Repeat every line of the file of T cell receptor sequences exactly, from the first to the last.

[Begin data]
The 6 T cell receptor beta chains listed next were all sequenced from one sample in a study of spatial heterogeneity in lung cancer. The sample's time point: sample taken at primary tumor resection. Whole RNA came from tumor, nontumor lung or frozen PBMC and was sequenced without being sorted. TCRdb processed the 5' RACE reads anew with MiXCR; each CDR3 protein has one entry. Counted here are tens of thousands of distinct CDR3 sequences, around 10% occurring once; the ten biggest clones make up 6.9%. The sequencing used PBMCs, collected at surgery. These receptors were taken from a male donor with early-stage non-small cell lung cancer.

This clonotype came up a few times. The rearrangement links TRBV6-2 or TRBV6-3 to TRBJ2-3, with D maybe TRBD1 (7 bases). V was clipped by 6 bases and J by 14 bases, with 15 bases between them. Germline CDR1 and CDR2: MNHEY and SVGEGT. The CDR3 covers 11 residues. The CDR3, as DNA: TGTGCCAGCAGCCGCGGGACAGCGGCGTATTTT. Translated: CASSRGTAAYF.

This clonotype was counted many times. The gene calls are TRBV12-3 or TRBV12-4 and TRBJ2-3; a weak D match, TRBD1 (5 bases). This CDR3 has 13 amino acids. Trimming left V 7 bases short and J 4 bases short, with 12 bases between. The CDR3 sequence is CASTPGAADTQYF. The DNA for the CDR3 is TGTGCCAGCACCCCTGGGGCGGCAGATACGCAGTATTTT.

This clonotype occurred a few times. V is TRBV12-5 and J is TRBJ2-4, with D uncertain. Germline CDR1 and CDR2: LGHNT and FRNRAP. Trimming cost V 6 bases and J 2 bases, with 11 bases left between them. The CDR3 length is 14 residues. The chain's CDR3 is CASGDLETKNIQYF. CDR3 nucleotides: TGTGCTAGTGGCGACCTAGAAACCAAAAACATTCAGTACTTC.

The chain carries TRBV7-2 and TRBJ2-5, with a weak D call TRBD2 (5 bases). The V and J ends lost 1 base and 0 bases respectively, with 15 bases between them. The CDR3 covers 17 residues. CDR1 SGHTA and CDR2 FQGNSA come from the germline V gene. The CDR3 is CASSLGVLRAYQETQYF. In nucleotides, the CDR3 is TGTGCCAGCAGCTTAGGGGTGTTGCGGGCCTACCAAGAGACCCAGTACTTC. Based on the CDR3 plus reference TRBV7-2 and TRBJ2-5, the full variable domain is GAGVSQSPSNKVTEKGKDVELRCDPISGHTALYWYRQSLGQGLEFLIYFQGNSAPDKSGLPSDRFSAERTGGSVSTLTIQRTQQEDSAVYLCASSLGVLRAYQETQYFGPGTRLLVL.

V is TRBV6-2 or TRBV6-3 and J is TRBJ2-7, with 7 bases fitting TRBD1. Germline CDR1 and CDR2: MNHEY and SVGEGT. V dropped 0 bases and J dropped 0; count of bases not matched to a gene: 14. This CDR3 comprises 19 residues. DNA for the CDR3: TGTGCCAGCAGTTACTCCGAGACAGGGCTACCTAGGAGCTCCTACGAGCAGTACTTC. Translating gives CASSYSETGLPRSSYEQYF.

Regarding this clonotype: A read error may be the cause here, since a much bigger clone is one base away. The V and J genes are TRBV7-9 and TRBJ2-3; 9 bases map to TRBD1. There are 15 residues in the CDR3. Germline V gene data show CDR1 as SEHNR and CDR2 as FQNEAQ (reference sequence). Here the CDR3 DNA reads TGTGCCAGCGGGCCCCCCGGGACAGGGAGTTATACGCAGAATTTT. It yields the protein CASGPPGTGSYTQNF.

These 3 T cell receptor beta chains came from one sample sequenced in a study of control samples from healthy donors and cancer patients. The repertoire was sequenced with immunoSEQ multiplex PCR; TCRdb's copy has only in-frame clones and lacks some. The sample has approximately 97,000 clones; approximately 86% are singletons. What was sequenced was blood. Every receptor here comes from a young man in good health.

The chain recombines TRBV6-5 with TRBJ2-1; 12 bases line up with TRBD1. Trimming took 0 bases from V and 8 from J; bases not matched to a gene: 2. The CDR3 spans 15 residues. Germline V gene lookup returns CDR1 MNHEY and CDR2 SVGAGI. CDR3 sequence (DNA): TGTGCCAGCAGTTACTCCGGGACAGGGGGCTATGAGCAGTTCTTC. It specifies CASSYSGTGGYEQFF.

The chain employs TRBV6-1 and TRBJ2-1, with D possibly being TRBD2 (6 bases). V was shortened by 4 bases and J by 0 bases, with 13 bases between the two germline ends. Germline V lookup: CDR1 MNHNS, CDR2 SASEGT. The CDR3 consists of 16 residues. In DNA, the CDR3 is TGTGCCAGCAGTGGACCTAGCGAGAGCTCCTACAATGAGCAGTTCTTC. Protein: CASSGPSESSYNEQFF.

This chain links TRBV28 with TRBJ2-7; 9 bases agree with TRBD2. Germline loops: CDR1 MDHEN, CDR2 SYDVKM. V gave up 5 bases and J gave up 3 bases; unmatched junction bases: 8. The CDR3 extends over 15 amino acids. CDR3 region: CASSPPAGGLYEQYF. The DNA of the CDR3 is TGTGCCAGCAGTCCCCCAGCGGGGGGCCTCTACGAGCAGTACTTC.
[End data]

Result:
The 6 T cell receptor beta chains listed next were all sequenced from one sample in a study of spatial heterogeneity in lung cancer. The sample's time point: sample taken at primary tumor resection. Whole RNA came from tumor, nontumor lung or frozen PBMC and was sequenced without being sorted. TCRdb processed the 5' RACE reads anew with MiXCR; each CDR3 protein has one entry. Counted here are tens of thousands of distinct CDR3 sequences, around 10% occurring once; the ten biggest clones make up 6.9%. The sequencing used PBMCs, collected at surgery. These receptors were taken from a male donor with early-stage non-small cell lung cancer.

This clonotype came up a few times. The rearrangement links TRBV6-2 or TRBV6-3 to TRBJ2-3, with D maybe TRBD1 (7 bases). V was clipped by 6 bases and J by 14 bases, with 15 bases between them. Germline CDR1 and CDR2: MNHEY and SVGEGT. The CDR3 covers 11 residues. The CDR3, as DNA: TGTGCCAGCAGCCGCGGGACAGCGGCGTATTTT. Translated: CASSRGTAAYF.

This clonotype was counted many times. The gene calls are TRBV12-3 or TRBV12-4 and TRBJ2-3; a weak D match, TRBD1 (5 bases). This CDR3 has 13 amino acids. Trimming left V 7 bases short and J 4 bases short, with 12 bases between. The CDR3 sequence is CASTPGAADTQYF. The DNA for the CDR3 is TGTGCCAGCACCCCTGGGGCGGCAGATACGCAGTATTTT.

This clonotype occurred a few times. V is TRBV12-5 and J is TRBJ2-4, with D uncertain. Germline CDR1 and CDR2: LGHNT and FRNRAP. Trimming cost V 6 bases and J 2 bases, with 11 bases left between them. The CDR3 length is 14 residues. The chain's CDR3 is CASGDLETKNIQYF. CDR3 nucleotides: TGTGCTAGTGGCGACCTAGAAACCAAAAACATTCAGTACTTC.

The chain carries TRBV7-2 and TRBJ2-5, with a weak D call TRBD2 (5 bases). The V and J ends lost 1 base and 0 bases respectively, with 15 bases between them. The CDR3 covers 17 residues. CDR1 SGHTA and CDR2 FQGNSA come from the germline V gene. The CDR3 is CASSLGVLRAYQETQYF. In nucleotides, the CDR3 is TGTGCCAGCAGCTTAGGGGTGTTGCGGGCCTACCAAGAGACCCAGTACTTC. Based on the CDR3 plus reference TRBV7-2 and TRBJ2-5, the full variable domain is GAGVSQSPSNKVTEKGKDVELRCDPISGHTALYWYRQSLGQGLEFLIYFQGNSAPDKSGLPSDRFSAERTGGSVSTLTIQRTQQEDSAVYLCASSLGVLRAYQETQYFGPGTRLLVL.

V is TRBV6-2 or TRBV6-3 and J is TRBJ2-7, with 7 bases fitting TRBD1. Germline CDR1 and CDR2: MNHEY and SVGEGT. V dropped 0 bases and J dropped 0; count of bases not matched to a gene: 14. This CDR3 comprises 19 residues. DNA for the CDR3: TGTGCCAGCAGTTACTCCGAGACAGGGCTACCTAGGAGCTCCTACGAGCAGTACTTC. Translating gives CASSYSETGLPRSSYEQYF.

Regarding this clonotype: A read error may be the cause here, since a much bigger clone is one base away. The V and J genes are TRBV7-9 and TRBJ2-3; 9 bases map to TRBD1. There are 15 residues in the CDR3. Germline V gene data show CDR1 as SEHNR and CDR2 as FQNEAQ (reference sequence). Here the CDR3 DNA reads TGTGCCAGCGGGCCCCCCGGGACAGGGAGTTATACGCAGAATTTT. It yields the protein CASGPPGTGSYTQNF.

These 3 T cell receptor beta chains came from one sample sequenced in a study of control samples from healthy donors and cancer patients. The repertoire was sequenced with immunoSEQ multiplex PCR; TCRdb's copy has only in-frame clones and lacks some. The sample has approximately 97,000 clones; approximately 86% are singletons. What was sequenced was blood. Every receptor here comes from a young man in good health.

The chain recombines TRBV6-5 with TRBJ2-1; 12 bases line up with TRBD1. Trimming took 0 bases from V and 8 from J; bases not matched to a gene: 2. The CDR3 spans 15 residues. Germline V gene lookup returns CDR1 MNHEY and CDR2 SVGAGI. CDR3 sequence (DNA): TGTGCCAGCAGTTACTCCGGGACAGGGGGCTATGAGCAGTTCTTC. It specifies CASSYSGTGGYEQFF.

The chain employs TRBV6-1 and TRBJ2-1, with D possibly being TRBD2 (6 bases). V was shortened by 4 bases and J by 0 bases, with 13 bases between the two germline ends. Germline V lookup: CDR1 MNHNS, CDR2 SASEGT. The CDR3 consists of 16 residues. In DNA, the CDR3 is TGTGCCAGCAGTGGACCTAGCGAGAGCTCCTACAATGAGCAGTTCTTC. Protein: CASSGPSESSYNEQFF.

This chain links TRBV28 with TRBJ2-7; 9 bases agree with TRBD2. Germline loops: CDR1 MDHEN, CDR2 SYDVKM. V gave up 5 bases and J gave up 3 bases; unmatched junction bases: 8. The CDR3 extends over 15 amino acids. CDR3 region: CASSPPAGGLYEQYF. The DNA of the CDR3 is TGTGCCAGCAGTCCCCCAGCGGGGGGCCTCTACGAGCAGTACTTC.